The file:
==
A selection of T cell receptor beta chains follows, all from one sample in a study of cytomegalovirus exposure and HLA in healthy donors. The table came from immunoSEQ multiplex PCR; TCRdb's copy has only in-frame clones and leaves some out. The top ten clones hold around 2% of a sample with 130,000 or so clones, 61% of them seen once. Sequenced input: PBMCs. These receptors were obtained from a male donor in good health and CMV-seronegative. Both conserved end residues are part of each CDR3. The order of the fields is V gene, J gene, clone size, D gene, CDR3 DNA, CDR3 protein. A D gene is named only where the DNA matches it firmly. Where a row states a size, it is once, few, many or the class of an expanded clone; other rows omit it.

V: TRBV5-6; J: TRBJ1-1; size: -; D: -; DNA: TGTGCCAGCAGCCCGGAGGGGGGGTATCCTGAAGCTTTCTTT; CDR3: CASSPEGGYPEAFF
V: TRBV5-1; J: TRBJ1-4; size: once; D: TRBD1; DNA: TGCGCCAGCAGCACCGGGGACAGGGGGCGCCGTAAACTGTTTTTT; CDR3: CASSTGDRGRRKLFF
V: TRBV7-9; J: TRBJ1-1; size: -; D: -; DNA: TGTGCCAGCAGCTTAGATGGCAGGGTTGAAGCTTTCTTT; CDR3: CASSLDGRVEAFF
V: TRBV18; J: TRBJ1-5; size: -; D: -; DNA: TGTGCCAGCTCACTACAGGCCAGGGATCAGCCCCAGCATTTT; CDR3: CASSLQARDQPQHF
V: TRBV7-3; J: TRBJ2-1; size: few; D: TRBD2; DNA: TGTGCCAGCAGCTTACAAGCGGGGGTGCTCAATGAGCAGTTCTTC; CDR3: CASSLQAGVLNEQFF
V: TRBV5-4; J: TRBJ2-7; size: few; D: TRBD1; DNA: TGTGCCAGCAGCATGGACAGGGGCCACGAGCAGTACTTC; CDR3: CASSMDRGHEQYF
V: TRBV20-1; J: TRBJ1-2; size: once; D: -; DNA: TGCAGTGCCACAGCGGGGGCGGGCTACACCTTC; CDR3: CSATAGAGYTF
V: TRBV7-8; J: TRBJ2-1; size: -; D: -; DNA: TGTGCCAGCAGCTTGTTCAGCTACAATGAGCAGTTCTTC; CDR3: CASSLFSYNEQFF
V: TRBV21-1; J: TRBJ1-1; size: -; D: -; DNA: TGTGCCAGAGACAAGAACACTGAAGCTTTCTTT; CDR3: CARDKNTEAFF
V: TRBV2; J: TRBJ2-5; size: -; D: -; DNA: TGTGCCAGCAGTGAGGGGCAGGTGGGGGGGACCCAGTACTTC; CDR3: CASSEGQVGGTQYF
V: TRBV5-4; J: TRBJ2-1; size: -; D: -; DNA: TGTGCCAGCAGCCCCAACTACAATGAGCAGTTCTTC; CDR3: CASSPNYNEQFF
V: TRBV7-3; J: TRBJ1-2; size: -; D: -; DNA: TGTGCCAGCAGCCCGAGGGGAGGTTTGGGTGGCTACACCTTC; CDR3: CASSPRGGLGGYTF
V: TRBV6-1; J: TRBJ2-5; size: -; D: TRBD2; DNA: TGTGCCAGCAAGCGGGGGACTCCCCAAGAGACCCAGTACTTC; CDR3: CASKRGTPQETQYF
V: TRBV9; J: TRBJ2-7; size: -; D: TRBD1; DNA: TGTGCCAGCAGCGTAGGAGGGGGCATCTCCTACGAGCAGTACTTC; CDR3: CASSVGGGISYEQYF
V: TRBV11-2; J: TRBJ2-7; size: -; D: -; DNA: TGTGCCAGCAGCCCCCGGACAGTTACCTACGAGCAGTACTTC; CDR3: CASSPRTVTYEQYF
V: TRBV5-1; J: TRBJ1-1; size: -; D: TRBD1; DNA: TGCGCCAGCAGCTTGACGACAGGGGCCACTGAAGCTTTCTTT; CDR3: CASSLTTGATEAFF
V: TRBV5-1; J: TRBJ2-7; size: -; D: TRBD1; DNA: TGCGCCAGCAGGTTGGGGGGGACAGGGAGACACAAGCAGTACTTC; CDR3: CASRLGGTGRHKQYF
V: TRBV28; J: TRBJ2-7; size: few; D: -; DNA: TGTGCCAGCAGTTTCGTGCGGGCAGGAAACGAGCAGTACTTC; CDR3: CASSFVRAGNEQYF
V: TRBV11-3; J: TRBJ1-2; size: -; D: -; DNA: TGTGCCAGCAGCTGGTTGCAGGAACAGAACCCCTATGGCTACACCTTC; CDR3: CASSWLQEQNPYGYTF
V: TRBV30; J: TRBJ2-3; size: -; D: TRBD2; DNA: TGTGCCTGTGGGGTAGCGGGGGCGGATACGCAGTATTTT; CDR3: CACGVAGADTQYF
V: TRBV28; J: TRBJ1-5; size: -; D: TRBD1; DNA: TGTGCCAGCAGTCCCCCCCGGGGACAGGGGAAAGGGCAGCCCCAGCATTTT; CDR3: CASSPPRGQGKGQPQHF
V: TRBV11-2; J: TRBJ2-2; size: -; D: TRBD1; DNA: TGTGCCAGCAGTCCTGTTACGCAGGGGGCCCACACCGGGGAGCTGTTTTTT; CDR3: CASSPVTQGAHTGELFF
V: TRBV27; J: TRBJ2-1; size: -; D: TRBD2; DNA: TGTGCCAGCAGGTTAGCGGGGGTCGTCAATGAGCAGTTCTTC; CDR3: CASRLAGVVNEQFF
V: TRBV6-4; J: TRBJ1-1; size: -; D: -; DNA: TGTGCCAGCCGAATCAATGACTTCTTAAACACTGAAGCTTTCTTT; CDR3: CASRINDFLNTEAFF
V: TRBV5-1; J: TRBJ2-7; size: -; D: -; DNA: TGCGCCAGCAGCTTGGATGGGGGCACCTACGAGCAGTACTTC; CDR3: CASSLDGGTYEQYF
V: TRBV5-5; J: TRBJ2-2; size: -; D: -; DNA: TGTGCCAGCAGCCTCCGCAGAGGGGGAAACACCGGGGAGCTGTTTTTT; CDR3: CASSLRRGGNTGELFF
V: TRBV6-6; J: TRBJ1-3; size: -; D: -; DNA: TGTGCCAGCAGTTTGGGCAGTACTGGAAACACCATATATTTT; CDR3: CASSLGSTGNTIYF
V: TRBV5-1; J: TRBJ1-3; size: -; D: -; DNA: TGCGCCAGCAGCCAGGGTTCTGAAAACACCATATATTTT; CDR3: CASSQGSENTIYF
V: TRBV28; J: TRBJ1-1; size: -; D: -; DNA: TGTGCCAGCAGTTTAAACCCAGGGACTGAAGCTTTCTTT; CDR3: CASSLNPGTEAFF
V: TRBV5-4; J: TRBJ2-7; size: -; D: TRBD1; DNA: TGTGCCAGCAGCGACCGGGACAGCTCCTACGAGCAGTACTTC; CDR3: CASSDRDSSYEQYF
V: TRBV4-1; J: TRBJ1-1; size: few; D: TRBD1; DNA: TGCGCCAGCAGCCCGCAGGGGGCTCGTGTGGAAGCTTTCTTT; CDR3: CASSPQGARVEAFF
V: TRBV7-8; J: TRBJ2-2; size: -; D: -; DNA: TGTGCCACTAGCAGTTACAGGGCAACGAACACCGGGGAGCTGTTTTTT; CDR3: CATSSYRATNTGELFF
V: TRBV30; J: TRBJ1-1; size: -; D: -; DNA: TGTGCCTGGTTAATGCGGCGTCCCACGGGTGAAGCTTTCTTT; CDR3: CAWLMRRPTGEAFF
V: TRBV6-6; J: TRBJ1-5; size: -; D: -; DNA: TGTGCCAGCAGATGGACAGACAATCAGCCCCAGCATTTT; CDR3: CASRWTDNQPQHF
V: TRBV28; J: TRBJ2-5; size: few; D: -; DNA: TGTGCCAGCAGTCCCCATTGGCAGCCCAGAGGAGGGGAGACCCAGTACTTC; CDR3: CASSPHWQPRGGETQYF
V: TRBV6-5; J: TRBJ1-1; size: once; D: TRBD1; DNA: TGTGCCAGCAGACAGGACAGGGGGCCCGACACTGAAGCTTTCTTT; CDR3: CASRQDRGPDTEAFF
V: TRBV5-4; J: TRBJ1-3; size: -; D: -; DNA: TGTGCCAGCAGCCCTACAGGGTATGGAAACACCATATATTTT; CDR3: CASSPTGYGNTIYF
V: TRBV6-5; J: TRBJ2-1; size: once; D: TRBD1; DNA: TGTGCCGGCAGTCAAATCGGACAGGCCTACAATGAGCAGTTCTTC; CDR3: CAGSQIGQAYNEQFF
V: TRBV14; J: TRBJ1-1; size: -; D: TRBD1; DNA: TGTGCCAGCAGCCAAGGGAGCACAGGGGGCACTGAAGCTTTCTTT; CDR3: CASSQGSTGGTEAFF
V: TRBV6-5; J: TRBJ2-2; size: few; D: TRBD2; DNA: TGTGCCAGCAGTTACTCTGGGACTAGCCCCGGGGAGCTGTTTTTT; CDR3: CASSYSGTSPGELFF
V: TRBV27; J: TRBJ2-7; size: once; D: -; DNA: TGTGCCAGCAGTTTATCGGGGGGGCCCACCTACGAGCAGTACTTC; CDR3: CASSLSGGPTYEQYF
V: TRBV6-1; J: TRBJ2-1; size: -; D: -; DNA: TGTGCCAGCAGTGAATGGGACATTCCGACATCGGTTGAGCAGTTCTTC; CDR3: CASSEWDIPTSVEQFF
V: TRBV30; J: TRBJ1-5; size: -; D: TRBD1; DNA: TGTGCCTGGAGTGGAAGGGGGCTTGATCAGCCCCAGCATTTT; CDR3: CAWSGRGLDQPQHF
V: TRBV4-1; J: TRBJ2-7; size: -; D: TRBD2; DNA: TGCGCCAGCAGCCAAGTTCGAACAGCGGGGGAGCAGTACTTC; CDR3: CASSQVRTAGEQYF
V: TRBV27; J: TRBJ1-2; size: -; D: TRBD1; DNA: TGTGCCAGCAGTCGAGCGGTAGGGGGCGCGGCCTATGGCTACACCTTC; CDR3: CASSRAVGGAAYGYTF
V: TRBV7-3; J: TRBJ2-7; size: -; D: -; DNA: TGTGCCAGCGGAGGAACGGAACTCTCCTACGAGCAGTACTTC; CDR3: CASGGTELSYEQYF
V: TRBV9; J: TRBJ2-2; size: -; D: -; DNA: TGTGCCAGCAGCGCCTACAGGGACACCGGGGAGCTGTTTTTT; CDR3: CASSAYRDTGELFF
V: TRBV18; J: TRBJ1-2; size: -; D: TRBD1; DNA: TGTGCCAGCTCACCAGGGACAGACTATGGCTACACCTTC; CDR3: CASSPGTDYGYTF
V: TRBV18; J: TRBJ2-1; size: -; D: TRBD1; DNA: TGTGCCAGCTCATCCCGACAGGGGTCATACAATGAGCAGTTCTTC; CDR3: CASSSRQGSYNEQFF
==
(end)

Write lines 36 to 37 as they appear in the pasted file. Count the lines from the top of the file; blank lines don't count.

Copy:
V: TRBV28; J: TRBJ2-5; size: few; D: -; DNA: TGTGCCAGCAGTCCCCATTGGCAGCCCAGAGGAGGGGAGACCCAGTACTTC; CDR3: CASSPHWQPRGGETQYF
V: TRBV6-5; J: TRBJ1-1; size: once; D: TRBD1; DNA: TGTGCCAGCAGACAGGACAGGGGGCCCGACACTGAAGCTTTCTTT; CDR3: CASRQDRGPDTEAFF